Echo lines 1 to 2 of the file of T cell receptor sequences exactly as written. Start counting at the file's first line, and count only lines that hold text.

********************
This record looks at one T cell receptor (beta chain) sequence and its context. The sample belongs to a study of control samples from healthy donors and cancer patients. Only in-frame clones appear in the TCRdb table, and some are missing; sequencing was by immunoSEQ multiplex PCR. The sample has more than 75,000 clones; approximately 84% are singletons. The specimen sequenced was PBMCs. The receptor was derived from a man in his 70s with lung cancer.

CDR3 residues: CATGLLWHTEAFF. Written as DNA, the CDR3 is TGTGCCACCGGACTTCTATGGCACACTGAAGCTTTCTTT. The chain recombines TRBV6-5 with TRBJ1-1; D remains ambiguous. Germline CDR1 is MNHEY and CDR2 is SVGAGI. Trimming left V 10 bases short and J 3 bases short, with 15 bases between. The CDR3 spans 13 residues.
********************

This record looks at one T cell receptor (beta chain) sequence and its context. The sample belongs to a study of control samples from healthy donors and cancer patients. Only in-frame clones appear in the TCRdb table, and some are missing; sequencing was by immunoSEQ multiplex PCR. The sample has more than 75,000 clones; approximately 84% are singletons. The specimen sequenced was PBMCs. The receptor was derived from a man in his 70s with lung cancer.

CDR3 residues: CATGLLWHTEAFF. Written as DNA, the CDR3 is TGTGCCACCGGACTTCTATGGCACACTGAAGCTTTCTTT. The chain recombines TRBV6-5 with TRBJ1-1; D remains ambiguous. Germline CDR1 is MNHEY and CDR2 is SVGAGI. Trimming left V 10 bases short and J 3 bases short, with 15 bases between. The CDR3 spans 13 residues.